Rebels retreated from the key Aleppo district of Salaheddin under a deadly rain of shellfire Thursday, as a veteran Algerian diplomat was set to be named the new international envoy to Syria.
"We have staged a tactical withdrawal from Salaheddin. The district is completely empty of rebel fighters. Regime forces are now advancing into Salaheddin," said Hossam Abu Mohammed, a Free Syrian Army (FSA) commander, with the battle for Syria's commercial capital raging into a second day.
"The fighters are withdrawing to (nearby) Sukari district, where they are preparing a counter-attack," he said by telephone.
Abu Mohammed cited heavy shelling and the army's use of thermobaric bombs, which throw out a wall of fire to incinerate targets in enclosed spaces.
"A large number of civilians were killed, as were some 40 rebels," he said. "Forty buildings have been flattened."
State television said: "Our special forces have cleansed Salaheddin district of terrorists."
But Rami Abdel Rahman, head of the Syrian Observatory for Human Rights, said that fighters remained in the district, ready to "fight to the death."
Wassel Ayub, who commands the Nur al-Haq Brigade, said the FSA had withdrawn "to open a new front in Saif al-Dawla and Mashhad."
FSA spokesman Kassem Saadeddine, speaking by Skype, said the withdrawal "does not mean we are leaving Aleppo. We have military plans to fight in the city, but we cannot reveal them."
In Damascus, a security source said regime forces were "advancing quickly" in Salaheddin towards Saif al-Dawla.
"But the next big battle, which will be very fierce, will be in the (southeastern) Sukari district," he added.
At least 17 people were killed in Aleppo, scene of fierce battles since July 20, the Observatory said, adding that two children and a citizen journalist were among them.
Nationwide, the toll reached 96 -- 37 civilians, 31 soldiers and 28 rebels -- according to the Observatory. That compared with 167 on Wednesday, including 33 in Aleppo.
Elsewhere, fierce fighting also broke out in Damascus province, where at least 15 people were killed, most of them civilians, while regime forces shelled Zabadani, the monitoring group said.
On Wednesday, loyalist troops launched their offensive against the rebels, who had claimed to control half the city, after President Bashar al-Assad vowed a day earlier to crush the rebellion that erupted in March 2011.
Diplomats at the United Nations said former Algerian foreign minister Lakhdar Brahimi was expected to be named as the new UN-Arab League envoy to Syria.
Negotiations were still going on over the envoy's role and how the United Nations will operate in Syria amid the intensifying civil war. The mandate of the UN mission in the country ends on August 20.
An official announcement of the 78-year-old's appointment was expected to be made early next week, diplomats said, speaking on condition of anonymity.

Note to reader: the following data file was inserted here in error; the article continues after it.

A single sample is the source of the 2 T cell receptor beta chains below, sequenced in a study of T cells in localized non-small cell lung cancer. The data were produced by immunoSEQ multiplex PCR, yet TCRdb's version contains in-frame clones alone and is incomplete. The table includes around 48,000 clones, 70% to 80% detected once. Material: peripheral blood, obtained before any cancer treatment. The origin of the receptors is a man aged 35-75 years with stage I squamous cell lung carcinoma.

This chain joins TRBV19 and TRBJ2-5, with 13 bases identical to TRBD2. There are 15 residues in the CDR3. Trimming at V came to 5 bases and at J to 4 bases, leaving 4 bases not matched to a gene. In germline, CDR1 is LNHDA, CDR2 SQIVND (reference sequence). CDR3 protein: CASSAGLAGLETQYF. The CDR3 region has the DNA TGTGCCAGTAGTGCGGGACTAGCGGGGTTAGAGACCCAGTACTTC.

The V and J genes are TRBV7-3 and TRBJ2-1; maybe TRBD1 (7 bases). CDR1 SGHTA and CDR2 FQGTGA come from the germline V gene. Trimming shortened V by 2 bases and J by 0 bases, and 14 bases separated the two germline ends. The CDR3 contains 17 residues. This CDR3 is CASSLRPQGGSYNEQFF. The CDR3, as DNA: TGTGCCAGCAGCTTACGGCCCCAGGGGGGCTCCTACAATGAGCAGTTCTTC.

Brahimi was the UN envoy in Afghanistan after the September 11, 2001 attacks and in Iraq after the 2003 US-led invasion.
Kofi Annan, a former UN secretary-general, said he was leaving the post because of the lack of international support for his efforts to end the 17-month Syria conflict, in which rebels say more than 20,000 people have been killed.
He is staying on until August 31.
Activists on the Syria Revolution 2011 Facebook page called for the traditional demonstration following weekly Muslim prayers on Friday, with this week's slogan being "Arm us with anti-aircraft weapons."
On the political front, Assad appointed Health Minister Wael al-Halqi as his new premier following the defection this week of Riad Hijab, a leading Sunni Muslim in the minority Alawite-dominated regime.
Halqi served as ruling Baath party secretary from 2000 to 2004 in his home province of Daraa, the birthplace in southern Syria of the anti-Assad revolt.
Day two of the battle for Aleppo came as Syria's key regional ally Iran hosted a 29-nation meeting aimed at finding ways to end the raging conflict.
State media said the foreign ministers of Iraq, Pakistan and Zimbabwe were present. Lower-ranking diplomats, most of them ambassadors, represented the other nations.
Foreign Minister Ali Akbar Salehi opened the meeting by calling for "national dialogue between the (Syrian) opposition, which has popular support, and the Syrian government to establish calm and security," according to state television.
He added that Iran was prepared to host any such dialogue.
Earlier, Salehi said Tehran was attempting to revive parts of Annan's plan, notably: implementing a ceasefire, sending humanitarian aid and laying groundwork for national dialogue.
Excluded from the Tehran meeting were Western and Gulf Arab nations that Iran has accused of giving military backing to the insurgency.
There was no immediate word from the predominantly Sunni Muslim Syrian opposition and rebels on how they viewed the conference in majority Shiite Iran, a stalwart ally of Assad's regime.
The United States dismissed the conference in Tehran, saying the Islamic Republic had been helping Assad kill his people.